Famous Persons Sent to Federal Prisons
The nation received a shocking civics lesson in 2004. Model homemaker
“Martha Stewart was convicted of obstruction of justice, making false statements, and two counts of conspiracy in connection with dubious stock transactions” (Marshall, 2009, p. 695).
Although Ms Stewart could have received a much stiffer sentence, she was ordered to serve just five months in the Federal Prison Camp Alderson. FPC Alderson is a minimum security prison for women in West Virginia.
Aside from the media attention the prison received because of the arrival of Martha Stewart, FPC Alderson has the distinction of being the first federal prison for women. It was built in 1928 specifically for that purpose.
The location of FPC Alderson, in the Allegheny foothills alongside the Greenbrier River lends itself nicely to the oft-believed perception of the country club prison (Bureau of Prisons, 2011; Foster, 2006). Too, the comport with which Ms Stewart carried herself while inside the prison lends much to that perception. She spent time teaching other inmates hair styling and cooking tips; hardly different from what she did on the outside, except for the pay. The inmates even threw her a pot-luck supper the last day of her internment (Tresniowski, Shepard, Simmons, Cotliar, Longley, Hazlett, Herbst, & Ingrassia, 2005).
By way of comparison, Ivan Boesky and Michael Millkin, both convicted for similar charges related to insider trading and junk bonds sales were each sentenced to low security facilities, though for much longer durations.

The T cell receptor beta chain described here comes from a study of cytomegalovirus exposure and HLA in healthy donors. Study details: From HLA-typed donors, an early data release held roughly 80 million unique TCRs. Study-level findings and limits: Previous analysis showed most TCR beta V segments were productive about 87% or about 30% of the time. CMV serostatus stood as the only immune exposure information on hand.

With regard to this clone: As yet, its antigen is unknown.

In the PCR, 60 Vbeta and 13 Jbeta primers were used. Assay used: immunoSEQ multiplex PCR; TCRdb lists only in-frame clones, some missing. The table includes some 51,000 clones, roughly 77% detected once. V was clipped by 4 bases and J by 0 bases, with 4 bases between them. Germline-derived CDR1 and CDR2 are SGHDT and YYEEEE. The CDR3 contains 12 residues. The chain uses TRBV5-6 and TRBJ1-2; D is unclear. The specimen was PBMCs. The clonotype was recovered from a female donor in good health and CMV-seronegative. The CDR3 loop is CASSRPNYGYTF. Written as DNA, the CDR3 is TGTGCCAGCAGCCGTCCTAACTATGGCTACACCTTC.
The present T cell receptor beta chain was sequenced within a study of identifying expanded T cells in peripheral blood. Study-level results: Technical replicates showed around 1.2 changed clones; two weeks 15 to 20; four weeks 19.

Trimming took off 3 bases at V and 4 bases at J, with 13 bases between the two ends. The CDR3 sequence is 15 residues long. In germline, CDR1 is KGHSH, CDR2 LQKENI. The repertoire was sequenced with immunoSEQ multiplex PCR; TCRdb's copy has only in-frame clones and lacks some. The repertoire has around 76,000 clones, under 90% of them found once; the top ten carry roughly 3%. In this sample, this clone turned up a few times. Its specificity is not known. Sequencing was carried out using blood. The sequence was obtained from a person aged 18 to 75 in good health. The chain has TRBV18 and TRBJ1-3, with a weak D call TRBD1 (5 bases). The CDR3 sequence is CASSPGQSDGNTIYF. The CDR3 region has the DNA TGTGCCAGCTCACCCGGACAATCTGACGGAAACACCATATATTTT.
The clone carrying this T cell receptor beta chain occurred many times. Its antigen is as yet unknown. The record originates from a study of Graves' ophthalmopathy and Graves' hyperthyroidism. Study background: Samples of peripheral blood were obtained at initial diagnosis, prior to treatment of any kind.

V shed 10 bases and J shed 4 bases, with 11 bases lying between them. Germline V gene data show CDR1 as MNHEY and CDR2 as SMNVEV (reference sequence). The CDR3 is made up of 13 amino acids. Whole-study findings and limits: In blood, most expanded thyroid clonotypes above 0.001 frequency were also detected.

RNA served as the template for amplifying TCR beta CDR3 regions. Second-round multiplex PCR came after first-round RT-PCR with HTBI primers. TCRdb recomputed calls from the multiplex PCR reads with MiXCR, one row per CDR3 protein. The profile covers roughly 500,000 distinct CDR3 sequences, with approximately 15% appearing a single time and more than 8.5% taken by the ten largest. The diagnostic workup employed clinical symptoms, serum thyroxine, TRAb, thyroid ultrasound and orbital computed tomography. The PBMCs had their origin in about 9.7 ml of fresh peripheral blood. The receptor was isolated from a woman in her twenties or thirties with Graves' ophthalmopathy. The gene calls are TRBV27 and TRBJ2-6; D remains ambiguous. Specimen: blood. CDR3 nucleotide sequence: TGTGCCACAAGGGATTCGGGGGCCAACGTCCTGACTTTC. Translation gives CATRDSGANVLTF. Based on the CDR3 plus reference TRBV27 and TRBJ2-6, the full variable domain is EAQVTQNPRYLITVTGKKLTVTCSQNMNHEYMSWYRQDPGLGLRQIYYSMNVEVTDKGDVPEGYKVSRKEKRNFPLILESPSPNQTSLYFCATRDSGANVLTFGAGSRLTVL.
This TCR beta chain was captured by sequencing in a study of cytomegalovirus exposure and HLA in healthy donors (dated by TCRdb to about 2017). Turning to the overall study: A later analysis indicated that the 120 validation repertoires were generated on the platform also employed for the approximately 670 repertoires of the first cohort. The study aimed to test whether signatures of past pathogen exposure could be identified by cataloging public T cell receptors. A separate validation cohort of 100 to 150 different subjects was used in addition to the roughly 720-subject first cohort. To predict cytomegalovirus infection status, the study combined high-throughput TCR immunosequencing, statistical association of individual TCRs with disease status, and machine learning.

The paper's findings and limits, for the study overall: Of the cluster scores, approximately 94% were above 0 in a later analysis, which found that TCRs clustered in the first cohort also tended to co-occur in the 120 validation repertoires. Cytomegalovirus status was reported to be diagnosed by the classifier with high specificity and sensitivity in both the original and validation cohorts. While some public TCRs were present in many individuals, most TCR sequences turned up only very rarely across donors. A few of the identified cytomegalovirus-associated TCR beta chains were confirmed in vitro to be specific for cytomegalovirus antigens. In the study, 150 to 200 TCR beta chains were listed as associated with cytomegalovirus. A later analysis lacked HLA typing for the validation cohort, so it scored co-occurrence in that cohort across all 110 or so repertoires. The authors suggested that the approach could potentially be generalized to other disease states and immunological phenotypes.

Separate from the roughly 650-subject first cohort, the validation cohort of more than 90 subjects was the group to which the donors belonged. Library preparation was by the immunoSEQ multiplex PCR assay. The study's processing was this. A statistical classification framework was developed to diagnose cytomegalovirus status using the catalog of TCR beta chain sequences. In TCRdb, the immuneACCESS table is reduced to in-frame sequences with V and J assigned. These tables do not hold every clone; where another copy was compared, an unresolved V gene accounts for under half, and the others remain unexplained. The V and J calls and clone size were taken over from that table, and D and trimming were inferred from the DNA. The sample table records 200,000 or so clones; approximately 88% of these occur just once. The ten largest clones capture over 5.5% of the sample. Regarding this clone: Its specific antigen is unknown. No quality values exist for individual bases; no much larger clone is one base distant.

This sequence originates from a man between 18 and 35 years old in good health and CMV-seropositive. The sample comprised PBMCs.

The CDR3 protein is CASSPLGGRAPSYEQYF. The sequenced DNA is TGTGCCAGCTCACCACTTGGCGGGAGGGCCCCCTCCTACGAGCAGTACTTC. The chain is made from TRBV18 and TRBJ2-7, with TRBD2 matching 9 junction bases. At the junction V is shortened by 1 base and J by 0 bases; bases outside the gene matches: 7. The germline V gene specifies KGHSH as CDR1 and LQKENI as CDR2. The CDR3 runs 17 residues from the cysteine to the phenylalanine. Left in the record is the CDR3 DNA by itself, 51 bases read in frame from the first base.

Ivan Boesky was sentenced to 3.5 years in the Federal Prison Camp in Lompoc, California and fined $100 million. Millkin was sent to Dublin, California, (Jaffe, 1990; Zanona, 1992) for 10 years and fined $600 million.
According to the Bureau of Prisons (BOP) website, the facility Boesky was sentenced to is a satellite of the medium security prison adjacent. The entire compound what is called a Federal Correctional Institution (FCI). Located a few hours north of Los Angeles near Vandenberg Air Force Base, FCI Dublin is in the Central California Judicial District. Millkin, though having ties to Boesky, served his sentence not far from that location, namely in the Northern California Judicial District. The complex where he served is largely for female inmates, but also holds male holdovers (Bureau of Prisons, 2011).
Naturally one would expect the three previous individuals mentioned would be held in low-security facilities. Although wealthy and having the ability to go anywhere should they escape, their ties to the community and nature of their crimes make for a low flight risk. Likewise, aside from being theives, physical danger to public safety is small. The next case fails such reasoning.
Not All Federal Inmates are Equal